This month’s reflection is from Kay Kerr, whose debut novel Please Don’t Hug Me (Text Publishing) is our May pick. Read Ellen Cregan’s review, and stay tuned for more on our website and podcast throughout the month!
What are you currently reading?
I am reading Exciting Times by Naoise Dolan (read KYD‘s review). Dolan is an Irish novelist and this is her debut. It’s this dry, funny, heartening story about an Irish expat Ava and the love triangle she finds herself in while working in Hong Kong. I’m only about halfway, but I’m at the stage where I can’t stop thinking about the writing. I need to finish it. No doubt people will compare Dolan’s work to Sally Rooney, but there is something distinctive about the way she observes human behaviour that I find compelling.
Borrowed or bought?
I pre-ordered a copy, which I try to do when I’m excited about a book, because I’d read so many good things about it. Regardless of whether an autistic author writes autistic characters or not, I appreciate and feel at home in stories that look at the world through an autistic lens. I would say the same about the works of Helen Hoang, Anna Whateley and C. G. Drews. Their books make me emotional, in the way being seen often does.
What kind of reader are you?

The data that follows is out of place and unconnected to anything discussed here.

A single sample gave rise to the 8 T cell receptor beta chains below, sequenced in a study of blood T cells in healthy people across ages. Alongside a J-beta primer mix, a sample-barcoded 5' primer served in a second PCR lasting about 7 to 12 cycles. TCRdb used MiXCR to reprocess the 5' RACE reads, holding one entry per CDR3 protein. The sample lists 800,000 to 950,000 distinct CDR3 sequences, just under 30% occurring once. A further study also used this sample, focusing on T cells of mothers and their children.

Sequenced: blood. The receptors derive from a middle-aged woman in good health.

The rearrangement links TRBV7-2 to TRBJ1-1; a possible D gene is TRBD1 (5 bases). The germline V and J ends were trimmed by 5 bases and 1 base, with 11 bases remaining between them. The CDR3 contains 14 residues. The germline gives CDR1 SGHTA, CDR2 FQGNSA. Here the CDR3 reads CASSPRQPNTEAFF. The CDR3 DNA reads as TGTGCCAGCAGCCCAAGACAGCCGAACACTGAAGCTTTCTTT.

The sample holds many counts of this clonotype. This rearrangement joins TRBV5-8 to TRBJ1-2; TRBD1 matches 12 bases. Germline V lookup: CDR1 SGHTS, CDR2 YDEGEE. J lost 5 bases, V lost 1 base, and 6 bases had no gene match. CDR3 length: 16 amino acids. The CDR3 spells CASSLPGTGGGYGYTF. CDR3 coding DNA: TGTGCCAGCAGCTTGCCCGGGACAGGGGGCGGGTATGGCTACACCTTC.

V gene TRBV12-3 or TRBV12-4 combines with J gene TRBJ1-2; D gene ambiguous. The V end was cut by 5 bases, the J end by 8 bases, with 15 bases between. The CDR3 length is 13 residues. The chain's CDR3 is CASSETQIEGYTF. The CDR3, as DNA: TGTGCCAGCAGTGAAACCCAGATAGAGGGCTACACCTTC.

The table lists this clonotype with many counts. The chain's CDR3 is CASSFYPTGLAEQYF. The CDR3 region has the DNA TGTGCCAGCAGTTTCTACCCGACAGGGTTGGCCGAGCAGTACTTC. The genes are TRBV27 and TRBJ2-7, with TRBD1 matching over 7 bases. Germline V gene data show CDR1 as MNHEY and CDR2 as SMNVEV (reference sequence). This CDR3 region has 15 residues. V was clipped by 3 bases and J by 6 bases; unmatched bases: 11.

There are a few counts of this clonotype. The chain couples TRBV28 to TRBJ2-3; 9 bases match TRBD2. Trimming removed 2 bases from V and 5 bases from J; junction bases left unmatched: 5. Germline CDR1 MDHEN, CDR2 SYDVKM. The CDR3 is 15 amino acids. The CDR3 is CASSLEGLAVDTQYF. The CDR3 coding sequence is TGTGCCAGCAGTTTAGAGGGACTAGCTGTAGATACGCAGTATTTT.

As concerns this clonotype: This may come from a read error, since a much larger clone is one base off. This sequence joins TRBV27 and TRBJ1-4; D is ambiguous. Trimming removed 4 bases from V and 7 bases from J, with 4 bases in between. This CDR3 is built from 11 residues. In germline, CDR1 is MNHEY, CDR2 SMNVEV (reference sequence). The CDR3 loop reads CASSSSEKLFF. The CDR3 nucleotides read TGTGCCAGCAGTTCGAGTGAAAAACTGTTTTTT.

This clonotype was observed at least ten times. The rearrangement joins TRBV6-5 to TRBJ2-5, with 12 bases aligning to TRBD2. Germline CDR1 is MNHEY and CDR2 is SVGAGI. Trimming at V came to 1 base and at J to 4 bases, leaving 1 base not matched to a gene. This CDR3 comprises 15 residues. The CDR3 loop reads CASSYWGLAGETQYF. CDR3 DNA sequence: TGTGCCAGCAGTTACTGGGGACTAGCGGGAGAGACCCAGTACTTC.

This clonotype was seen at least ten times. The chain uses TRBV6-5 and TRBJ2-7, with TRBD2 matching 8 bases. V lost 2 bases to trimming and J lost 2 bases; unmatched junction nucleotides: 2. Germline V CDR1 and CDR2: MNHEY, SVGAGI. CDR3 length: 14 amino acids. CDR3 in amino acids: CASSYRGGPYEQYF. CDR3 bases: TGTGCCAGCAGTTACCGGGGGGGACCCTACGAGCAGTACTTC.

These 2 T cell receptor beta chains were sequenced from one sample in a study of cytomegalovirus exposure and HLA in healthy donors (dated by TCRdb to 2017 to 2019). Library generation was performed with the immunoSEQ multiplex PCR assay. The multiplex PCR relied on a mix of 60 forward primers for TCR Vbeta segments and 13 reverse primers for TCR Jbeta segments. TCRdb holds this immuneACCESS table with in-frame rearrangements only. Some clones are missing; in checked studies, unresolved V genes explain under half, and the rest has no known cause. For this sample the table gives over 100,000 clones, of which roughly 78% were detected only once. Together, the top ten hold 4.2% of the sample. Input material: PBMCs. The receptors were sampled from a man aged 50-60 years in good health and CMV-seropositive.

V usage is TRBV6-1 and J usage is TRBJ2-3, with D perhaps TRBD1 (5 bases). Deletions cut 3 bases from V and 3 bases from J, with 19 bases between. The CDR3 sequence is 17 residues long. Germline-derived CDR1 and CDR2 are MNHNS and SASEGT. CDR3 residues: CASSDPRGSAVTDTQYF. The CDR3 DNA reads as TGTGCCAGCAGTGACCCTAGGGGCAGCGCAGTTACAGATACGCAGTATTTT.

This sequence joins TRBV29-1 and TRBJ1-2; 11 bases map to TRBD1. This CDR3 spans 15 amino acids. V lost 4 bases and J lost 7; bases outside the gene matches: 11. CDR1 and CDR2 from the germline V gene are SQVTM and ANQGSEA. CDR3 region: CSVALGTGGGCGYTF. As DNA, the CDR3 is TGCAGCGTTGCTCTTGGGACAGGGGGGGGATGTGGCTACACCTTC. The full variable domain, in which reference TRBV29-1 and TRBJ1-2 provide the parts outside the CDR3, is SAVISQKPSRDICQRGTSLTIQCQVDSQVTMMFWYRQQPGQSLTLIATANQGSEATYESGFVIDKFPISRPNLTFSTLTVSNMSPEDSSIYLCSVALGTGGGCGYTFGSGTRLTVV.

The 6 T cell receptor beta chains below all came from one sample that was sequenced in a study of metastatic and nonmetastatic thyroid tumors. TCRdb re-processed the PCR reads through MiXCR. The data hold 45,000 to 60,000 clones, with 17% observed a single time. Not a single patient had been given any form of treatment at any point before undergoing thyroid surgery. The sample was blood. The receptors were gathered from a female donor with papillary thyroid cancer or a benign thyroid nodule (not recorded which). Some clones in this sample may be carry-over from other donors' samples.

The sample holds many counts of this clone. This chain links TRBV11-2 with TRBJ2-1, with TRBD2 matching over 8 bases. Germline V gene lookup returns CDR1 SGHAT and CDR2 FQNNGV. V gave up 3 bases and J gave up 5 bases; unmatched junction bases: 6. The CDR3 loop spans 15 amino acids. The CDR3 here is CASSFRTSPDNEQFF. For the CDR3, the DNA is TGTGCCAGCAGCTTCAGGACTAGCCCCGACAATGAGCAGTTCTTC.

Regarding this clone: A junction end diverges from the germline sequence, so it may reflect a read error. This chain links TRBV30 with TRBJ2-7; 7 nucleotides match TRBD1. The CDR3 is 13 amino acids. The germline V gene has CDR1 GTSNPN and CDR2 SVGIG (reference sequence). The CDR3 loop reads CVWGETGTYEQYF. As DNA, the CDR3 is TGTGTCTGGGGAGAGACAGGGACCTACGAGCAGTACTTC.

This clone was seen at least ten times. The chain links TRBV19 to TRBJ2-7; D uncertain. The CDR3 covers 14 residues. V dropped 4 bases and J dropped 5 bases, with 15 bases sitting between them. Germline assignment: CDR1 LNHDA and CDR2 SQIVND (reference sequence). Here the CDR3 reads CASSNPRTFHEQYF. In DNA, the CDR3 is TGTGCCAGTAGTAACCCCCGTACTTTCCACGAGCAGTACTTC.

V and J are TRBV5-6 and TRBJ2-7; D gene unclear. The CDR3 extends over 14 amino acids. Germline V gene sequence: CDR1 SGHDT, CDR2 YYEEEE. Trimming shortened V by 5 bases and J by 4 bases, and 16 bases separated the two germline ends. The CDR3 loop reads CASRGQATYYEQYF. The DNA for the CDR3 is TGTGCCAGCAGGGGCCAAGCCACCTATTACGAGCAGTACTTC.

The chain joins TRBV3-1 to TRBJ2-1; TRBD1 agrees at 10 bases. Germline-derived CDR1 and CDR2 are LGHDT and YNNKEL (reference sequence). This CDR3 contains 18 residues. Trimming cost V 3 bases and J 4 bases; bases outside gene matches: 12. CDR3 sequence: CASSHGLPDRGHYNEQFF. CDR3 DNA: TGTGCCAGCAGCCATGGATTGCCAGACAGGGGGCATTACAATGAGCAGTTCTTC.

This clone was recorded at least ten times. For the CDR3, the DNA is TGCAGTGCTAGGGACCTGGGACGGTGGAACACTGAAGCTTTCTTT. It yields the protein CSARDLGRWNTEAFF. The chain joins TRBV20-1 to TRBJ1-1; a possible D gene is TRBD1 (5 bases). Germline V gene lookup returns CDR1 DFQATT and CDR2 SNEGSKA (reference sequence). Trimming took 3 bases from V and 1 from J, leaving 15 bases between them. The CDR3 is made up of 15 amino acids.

My reading ebbs and flows. If I am reading something I’m engrossed in I will do it in every spare second. I’ll read as I cook and get dressed and parent and I’ll read at the end of the day until far too late into the night. If a book has me hooked it will be finished in a day or two. Other books, when I’m not totally captivated but still enjoying it, will be spaced out over a couple of weeks. I’m happy to put a book down and not finish it if it’s not for me. I usually have one book on the go at a time, but sometimes I might have an audiobook I’m listening to as well. Re-reading is a pleasure, but it has to be a pretty special book, or else a complete comfort read. This pandemic definitely has me reaching for the nostalgic cosiness of the familiar. I’ve noticed my music and TV/movie tastes are the same. I don’t think people would be surprised by any of my reading. It’s a lot of YA, definitely, but then it’s anything else that sparks my interest. I could be drawn in by a good blurb or an author who is cheeky on social media, or a recommendation from someone whose tastes I trust.